by Dee Newman
As I have reported numerous times on this Blog, polls consistently indicate that though most Americans are relatively satisfied with the quality of their health care, they are extremely unhappy with the cost and the coverage their insurance companies provide.
Accordingly, though the United States spends more per capita on health care than any other major industrialized nation, the for-profit insurance industry is not well liked. In poll after poll the confidence the American people have in their medical safety net ranks near the bottom of those countries with universal health care.
Though Americans are divided along political lines, most Americans no longer believe that the United States health care system is the best in the world. They now recognize the sad and disturbing truth – that the U.S. health care system is both outrageously expensive and inadequate and that the United States must bring its health care costs under control and make it possible for every person in the country to have access to affordable health care.
However, as I have noted before, the for-profit insurance, pharmaceutical, and medical supply coalition stands to lose big time if a single payer, universal health care payment system or even a public option is passed by Congress. This powerful coalition will do whatever it takes to protect their profits for they know that as my daddy use to sarcastically say and as I have stated before here in this Blog, “a pound of cure is far more profitable than an ounce of prevention.”
Unfortunately, Republicans and many Blue-dog Democrats continue to be persuaded by this powerful coalition to believe that the United States’ for-profit health care system is viable, democratic, and efficient despite the fact that in comparative study after study, report after report, the statistics show that the United States ranks at or near the bottom of all the major industrialized nations in the delivery of health care to its citizens; despite the fact that the United States spend more on health care per person, per year than any other nation in the world and continues to lag far behind other industrialized nations on many major health care statistics – such as life expectancy, infant mortality, and immunization rates; and despite the fact that other advanced nations provide comprehensive coverage to their entire populations, while the U.S. leaves nearly 50 million Americans completely uninsured and millions more inadequately covered.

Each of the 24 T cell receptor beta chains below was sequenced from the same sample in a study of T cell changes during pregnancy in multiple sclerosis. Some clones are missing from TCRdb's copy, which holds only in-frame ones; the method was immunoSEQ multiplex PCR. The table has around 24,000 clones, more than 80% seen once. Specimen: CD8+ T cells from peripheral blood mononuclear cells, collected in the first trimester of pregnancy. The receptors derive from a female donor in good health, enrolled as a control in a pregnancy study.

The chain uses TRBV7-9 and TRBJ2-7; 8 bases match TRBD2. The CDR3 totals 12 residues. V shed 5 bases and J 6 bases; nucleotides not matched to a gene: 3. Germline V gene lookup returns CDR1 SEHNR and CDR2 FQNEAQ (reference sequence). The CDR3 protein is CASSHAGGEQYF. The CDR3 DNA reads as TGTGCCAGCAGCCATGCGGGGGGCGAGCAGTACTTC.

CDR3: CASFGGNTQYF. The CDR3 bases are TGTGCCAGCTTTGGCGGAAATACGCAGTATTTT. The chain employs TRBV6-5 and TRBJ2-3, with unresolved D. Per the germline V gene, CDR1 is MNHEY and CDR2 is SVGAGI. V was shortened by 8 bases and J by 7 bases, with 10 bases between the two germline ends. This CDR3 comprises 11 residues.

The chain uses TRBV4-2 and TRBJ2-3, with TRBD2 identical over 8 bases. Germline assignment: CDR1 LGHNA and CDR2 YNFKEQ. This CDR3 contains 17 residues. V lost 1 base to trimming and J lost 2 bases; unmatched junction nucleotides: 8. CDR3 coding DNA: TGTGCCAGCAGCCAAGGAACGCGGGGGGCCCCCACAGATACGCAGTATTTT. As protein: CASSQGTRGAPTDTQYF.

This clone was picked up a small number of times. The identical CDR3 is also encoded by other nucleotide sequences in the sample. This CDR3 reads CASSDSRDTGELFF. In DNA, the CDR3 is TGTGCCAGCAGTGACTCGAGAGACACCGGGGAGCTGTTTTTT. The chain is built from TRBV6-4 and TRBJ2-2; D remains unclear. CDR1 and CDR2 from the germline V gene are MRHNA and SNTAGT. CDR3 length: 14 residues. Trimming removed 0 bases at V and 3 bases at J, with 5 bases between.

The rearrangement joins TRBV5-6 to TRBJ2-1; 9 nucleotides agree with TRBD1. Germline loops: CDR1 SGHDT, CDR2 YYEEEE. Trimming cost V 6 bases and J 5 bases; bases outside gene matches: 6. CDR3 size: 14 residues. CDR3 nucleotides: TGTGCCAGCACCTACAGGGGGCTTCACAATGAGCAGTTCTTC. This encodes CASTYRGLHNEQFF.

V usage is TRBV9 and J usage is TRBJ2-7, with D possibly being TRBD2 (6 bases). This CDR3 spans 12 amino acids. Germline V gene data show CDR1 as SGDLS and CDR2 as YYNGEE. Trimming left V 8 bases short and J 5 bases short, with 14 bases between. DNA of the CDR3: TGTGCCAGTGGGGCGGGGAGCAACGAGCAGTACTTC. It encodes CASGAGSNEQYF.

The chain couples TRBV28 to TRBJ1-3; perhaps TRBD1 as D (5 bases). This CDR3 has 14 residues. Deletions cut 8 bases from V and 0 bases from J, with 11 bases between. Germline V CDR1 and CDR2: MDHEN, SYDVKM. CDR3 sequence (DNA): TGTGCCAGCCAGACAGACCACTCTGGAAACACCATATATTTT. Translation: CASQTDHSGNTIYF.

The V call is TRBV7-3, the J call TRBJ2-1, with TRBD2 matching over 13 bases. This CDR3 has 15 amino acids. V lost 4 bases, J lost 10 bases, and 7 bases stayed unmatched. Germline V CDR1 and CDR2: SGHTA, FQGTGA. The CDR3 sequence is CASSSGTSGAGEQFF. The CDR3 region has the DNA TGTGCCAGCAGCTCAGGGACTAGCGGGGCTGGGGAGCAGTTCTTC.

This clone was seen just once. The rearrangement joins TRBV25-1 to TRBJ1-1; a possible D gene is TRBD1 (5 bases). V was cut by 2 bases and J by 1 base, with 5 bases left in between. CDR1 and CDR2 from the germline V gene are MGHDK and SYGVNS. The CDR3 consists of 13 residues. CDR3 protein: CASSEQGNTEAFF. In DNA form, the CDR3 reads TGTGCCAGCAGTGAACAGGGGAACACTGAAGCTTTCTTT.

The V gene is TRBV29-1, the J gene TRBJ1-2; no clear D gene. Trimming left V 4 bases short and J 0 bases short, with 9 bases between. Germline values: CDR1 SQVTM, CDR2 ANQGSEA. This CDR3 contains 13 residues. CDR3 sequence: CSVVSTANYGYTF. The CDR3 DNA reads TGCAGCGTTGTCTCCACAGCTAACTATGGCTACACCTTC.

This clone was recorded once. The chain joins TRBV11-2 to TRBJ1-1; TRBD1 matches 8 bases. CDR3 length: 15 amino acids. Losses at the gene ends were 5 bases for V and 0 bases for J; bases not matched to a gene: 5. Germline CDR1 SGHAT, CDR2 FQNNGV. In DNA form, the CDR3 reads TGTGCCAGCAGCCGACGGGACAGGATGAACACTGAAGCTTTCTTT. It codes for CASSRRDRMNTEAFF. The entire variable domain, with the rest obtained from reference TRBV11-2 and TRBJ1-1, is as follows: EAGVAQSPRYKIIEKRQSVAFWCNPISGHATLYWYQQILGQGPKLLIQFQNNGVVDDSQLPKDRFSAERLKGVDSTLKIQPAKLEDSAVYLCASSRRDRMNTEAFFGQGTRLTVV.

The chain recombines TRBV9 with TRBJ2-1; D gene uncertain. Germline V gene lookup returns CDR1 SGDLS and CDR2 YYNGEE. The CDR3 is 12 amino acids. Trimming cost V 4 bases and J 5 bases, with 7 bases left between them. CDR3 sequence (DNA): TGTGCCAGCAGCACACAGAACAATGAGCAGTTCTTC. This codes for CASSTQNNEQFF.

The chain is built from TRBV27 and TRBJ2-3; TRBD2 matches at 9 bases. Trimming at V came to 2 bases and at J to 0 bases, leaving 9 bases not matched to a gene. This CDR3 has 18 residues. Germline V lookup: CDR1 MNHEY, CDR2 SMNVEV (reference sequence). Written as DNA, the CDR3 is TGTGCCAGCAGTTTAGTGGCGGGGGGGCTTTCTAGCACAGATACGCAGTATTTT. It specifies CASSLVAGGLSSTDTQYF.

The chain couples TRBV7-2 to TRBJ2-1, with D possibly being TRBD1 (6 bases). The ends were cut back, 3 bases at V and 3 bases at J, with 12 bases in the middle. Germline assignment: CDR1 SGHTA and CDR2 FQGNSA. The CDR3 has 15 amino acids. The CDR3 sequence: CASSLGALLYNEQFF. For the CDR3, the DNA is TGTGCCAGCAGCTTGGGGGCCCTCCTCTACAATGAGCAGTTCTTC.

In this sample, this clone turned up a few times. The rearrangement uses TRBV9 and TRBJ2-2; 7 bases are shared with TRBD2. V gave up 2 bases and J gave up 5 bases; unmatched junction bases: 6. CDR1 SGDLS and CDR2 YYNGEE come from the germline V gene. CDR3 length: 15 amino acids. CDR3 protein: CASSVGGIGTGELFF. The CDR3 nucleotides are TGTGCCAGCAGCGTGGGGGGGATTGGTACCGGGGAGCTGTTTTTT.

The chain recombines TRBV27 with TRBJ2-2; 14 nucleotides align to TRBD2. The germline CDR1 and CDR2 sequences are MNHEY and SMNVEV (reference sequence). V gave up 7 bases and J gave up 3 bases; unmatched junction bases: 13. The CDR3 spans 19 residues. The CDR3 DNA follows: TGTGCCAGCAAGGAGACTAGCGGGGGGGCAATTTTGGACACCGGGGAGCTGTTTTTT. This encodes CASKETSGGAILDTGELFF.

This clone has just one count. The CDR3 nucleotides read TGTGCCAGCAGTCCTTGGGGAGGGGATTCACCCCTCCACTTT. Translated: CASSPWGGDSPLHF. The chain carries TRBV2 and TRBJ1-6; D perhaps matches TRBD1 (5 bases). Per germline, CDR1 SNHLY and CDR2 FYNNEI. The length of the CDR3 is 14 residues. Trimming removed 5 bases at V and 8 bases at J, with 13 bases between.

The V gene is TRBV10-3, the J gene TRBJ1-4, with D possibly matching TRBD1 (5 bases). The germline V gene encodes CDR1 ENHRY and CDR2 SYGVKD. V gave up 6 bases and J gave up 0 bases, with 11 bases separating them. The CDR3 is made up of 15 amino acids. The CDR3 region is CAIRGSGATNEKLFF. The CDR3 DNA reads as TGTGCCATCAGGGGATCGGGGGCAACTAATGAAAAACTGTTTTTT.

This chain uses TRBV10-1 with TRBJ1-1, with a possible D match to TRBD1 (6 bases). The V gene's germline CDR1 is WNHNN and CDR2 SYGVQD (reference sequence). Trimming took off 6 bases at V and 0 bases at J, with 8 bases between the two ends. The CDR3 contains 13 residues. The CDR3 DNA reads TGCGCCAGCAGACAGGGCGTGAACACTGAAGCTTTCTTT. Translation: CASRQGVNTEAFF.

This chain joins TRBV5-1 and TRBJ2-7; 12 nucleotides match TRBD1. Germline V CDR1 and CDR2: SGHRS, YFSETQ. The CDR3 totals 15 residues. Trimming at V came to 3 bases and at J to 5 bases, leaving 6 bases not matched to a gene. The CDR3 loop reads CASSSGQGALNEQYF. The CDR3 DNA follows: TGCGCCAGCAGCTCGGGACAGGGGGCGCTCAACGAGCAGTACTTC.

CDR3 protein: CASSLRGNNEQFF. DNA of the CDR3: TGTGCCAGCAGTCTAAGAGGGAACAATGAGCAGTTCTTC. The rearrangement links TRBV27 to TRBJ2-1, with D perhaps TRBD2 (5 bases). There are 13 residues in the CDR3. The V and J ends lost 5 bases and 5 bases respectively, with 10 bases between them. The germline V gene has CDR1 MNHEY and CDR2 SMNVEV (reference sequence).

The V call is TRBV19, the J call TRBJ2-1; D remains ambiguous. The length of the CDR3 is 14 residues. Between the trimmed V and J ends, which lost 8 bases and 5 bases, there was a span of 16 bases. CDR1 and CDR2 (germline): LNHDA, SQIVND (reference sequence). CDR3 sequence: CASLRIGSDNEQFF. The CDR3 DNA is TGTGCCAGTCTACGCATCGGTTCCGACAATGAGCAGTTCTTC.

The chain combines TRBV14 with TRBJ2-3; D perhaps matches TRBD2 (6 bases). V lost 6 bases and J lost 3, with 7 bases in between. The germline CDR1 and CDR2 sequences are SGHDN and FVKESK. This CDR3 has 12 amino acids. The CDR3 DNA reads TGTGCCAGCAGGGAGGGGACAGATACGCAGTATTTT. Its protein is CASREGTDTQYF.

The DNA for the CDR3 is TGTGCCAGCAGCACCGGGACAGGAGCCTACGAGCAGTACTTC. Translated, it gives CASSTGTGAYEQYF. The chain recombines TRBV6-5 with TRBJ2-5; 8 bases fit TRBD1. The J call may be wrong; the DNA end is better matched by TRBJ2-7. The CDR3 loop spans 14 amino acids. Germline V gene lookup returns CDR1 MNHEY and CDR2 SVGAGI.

As I have stated before, contrary to what opponents fear and believe, single payer, universal health care is not socialized medicine. It is a health care payment system. It is not a health care delivery system and is no more socialized medicine than the public funding of the defense department is socialized defense.
Unlike the current managed care system here in the U.S. which mandates pre-approval of the insurer for services and which takes health care decisions away from the doctor and patient and gives it to a for-profit corporate bureaucrat, a single payer, universal health care system would not.
Financing a single-payer system would be done by eliminating private insurers and recapturing their administrative waste.
A small increase in taxes would replace premiums and out-of-pocket payments currently paid by individuals and business.
Costs would be controlled through negotiated fees, mass purchasing, and universal budgeting.
In closing, over 40 years ago, the so-called socialized health care system for the elderly, Medicare, was created by Congress. It was very controversial. Many of the same arguments and deceptive tactics used by opponents of single-payer, universal care today were utilized back then to try to prevent the passing of the Medicare legislation.
At that time, the poorest of the poor here in the United States of America were, more often than not, the oldest Americans. More than half of them had no health care coverage at all.
Today, the Medicare system has been universally accepted. In fact, it would be difficult, if not impossible, to find any politician who advocates getting rid of it.
The time has come – not just for the elderly, the young, and members of Congress – but for all Americans to have universal health care. And, health care that no longer waste billions of health dollars on things that have nothing to do with care: underwriting, billing, sales and marketing, as well as, huge profits and exorbitant executive pay.